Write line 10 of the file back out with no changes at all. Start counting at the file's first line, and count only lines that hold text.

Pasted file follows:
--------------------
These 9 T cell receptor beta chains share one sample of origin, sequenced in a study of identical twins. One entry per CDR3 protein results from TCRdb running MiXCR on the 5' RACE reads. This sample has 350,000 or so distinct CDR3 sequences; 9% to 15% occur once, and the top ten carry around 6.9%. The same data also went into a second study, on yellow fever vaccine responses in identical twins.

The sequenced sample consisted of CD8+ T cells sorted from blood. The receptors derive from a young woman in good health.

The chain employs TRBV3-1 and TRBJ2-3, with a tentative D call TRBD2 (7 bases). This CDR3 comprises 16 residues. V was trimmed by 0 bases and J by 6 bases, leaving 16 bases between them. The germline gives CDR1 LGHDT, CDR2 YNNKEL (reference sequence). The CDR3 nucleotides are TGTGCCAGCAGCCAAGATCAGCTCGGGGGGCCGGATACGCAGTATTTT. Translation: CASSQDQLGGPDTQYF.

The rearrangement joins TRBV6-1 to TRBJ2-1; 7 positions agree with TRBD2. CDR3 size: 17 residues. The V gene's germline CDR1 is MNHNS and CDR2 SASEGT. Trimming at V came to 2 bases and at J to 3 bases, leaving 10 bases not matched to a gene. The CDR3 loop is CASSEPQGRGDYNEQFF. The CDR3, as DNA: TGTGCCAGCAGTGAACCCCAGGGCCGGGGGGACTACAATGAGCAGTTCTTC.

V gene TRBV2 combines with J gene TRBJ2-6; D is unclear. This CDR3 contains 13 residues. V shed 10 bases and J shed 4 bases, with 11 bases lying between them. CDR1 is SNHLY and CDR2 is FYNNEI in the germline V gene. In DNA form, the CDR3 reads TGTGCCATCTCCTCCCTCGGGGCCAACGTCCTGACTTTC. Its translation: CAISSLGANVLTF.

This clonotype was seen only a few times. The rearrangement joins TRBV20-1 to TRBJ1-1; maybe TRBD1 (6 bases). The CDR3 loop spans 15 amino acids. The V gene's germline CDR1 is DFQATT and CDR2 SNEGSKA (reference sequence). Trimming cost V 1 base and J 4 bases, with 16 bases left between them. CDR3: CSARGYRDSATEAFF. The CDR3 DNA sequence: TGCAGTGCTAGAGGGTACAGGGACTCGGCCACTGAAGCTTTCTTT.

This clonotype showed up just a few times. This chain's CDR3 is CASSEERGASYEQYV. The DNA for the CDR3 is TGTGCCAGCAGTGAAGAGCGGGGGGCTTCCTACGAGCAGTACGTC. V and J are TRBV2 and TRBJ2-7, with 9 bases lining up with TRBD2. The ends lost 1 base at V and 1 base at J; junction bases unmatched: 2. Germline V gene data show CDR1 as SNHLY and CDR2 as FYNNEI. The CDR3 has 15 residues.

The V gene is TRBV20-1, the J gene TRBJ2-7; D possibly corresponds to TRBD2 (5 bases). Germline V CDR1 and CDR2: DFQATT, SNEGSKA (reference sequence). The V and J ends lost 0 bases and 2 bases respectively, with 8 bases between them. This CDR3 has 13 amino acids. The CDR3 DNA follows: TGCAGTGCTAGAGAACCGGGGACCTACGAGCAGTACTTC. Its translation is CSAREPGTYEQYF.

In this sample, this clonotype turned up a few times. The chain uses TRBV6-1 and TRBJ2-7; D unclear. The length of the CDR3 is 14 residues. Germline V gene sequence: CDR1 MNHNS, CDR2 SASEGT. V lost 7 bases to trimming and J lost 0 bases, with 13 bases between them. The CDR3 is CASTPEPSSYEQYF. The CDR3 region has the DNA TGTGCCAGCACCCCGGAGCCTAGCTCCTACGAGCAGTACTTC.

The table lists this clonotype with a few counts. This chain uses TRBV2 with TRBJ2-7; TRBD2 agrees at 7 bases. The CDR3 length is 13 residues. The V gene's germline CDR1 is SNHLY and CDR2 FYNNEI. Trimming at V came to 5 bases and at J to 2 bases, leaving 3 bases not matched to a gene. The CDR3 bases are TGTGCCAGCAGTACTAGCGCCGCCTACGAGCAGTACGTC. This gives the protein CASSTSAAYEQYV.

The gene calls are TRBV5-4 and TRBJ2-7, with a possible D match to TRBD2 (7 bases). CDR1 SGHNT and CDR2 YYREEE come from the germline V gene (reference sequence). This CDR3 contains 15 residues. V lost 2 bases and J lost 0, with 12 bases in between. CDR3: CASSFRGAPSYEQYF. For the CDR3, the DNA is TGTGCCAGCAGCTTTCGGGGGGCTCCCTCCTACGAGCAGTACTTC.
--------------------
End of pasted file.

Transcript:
The table lists this clonotype with a few counts. This chain uses TRBV2 with TRBJ2-7; TRBD2 agrees at 7 bases. The CDR3 length is 13 residues. The V gene's germline CDR1 is SNHLY and CDR2 FYNNEI. Trimming at V came to 5 bases and at J to 2 bases, leaving 3 bases not matched to a gene. The CDR3 bases are TGTGCCAGCAGTACTAGCGCCGCCTACGAGCAGTACGTC. This gives the protein CASSTSAAYEQYV.